U.S. Supreme Court Rejects Illinois Concealed Carry Appeal

Illinois Conceal CarryThe state of Illinois has long been known for its strict laws regarding the ownership of firearms and other issues related to weapons. In fact, Illinois was the last state in the nation to even create a process for issuing concealed carry permits, doing so in 2012 only after a federal appeals court found that the state’s prohibition of concealed carry permits violated the Second Amendment to the U.S. Constitution. The issue has been back in the news in recent months as several Illinois gun owners have claimed the current process for obtaining a concealed carry permit violates their rights to due process.

Federal Appeals Court Rules Upholds Current System

Last spring, the Seventh U.S. Circuit Court of Appeals heard arguments regarding lawsuits filed by gun owners who believed the state’s laws regarding concealed carry permits violated their constitutional rights. The plaintiffs claimed that they met all of the qualifications to be issued a concealed carry permit under Illinois law, but their permits were not issued due to objections that had been lodged with one or more law enforcement agencies. When the applicants sought additional information, they were denied. They each filed lawsuits citing a deficiency in due process.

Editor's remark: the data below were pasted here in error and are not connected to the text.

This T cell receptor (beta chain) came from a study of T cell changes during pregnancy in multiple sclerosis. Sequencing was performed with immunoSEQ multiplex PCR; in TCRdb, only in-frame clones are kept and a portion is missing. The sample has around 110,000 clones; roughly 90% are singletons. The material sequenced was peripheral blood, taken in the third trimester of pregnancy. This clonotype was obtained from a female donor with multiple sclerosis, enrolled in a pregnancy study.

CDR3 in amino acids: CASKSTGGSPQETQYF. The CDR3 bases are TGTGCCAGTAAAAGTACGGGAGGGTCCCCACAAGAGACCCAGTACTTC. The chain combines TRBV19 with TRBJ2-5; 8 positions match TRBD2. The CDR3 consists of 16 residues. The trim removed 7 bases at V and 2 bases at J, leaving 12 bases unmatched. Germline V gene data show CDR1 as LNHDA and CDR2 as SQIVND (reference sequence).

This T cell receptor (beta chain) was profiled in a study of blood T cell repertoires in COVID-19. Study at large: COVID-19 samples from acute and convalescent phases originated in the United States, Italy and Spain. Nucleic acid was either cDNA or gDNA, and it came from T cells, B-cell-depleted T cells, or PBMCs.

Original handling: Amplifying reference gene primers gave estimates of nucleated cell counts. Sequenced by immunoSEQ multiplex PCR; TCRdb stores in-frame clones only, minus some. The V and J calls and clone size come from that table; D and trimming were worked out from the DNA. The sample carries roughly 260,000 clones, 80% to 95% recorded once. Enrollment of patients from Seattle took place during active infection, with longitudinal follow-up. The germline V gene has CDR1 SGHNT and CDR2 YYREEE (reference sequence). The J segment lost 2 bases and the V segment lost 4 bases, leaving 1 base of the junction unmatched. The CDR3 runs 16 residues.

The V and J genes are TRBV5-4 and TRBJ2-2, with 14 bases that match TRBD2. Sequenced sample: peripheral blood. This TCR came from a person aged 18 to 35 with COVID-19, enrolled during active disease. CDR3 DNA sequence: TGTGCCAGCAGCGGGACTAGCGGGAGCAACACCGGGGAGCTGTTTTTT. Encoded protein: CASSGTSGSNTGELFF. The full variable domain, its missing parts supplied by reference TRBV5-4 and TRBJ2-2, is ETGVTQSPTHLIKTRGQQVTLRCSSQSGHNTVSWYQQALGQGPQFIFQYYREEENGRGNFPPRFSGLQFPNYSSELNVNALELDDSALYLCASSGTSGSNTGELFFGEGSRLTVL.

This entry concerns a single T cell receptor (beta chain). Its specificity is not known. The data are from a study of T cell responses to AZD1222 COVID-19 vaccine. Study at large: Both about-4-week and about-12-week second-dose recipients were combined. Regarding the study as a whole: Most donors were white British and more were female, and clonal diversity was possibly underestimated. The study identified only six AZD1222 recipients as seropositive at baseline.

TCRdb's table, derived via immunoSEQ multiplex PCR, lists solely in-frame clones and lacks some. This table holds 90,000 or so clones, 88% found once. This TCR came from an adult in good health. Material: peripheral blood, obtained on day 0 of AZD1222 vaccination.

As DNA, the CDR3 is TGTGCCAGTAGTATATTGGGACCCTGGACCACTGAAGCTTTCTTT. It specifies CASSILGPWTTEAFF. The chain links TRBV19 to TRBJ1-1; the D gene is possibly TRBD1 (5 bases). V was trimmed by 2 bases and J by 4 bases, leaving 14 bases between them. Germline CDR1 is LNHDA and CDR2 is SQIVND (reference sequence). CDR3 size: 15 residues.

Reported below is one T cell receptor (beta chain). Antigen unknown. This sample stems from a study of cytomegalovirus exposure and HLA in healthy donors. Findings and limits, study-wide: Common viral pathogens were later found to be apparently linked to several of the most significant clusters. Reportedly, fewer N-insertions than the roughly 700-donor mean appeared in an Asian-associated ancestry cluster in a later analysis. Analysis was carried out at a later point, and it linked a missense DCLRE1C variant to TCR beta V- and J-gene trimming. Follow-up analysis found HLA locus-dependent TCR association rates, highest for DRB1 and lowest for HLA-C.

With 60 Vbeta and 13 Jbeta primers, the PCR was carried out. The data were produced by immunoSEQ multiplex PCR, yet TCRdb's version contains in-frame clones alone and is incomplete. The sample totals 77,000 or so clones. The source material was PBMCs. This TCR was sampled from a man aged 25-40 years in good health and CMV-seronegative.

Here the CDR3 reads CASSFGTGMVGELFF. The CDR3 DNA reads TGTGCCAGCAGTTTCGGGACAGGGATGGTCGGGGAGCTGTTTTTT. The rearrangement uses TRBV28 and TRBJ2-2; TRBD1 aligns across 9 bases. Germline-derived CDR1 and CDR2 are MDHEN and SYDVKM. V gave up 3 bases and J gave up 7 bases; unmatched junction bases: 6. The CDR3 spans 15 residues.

While their cases were pending, the state of Illinois recognized the problem of not informing an applicant regarding such an objection. A new set of regulations was drafted and adopted which directly addressed the plaintiff’s concerns. They continued with their lawsuits, however, instead of re-filing for a permit under the new guidelines. The Seventh Circuit Appeals Court determined that while the plaintiffs may have had a case under the original guidelines, the system for issuing concealed carry permits, as amended, does not violate an applicant’s right to due process.

No Further Action

Unsatisfied with the appellate court’s response, three of the plaintiffs sought to have their cases heard by the United States Supreme Court. This week , the Supreme Court determined without further comment that it would not hear the appeal. In declining the appeal, the high court will let the Seventh Circuit’s ruling on the matter be the final word.

Facing Weapons Charges?

It is against the law in Illinois to own or carry a weapon without the proper permits from the state. If you are facing criminal charges related to illegal weapons, the consequences could be severe. Contact an experienced Joliet criminal defense attorney to discuss your available options. Call 815-740-4025 for a free consultation at the Law Office of Jack L. Zaremba today.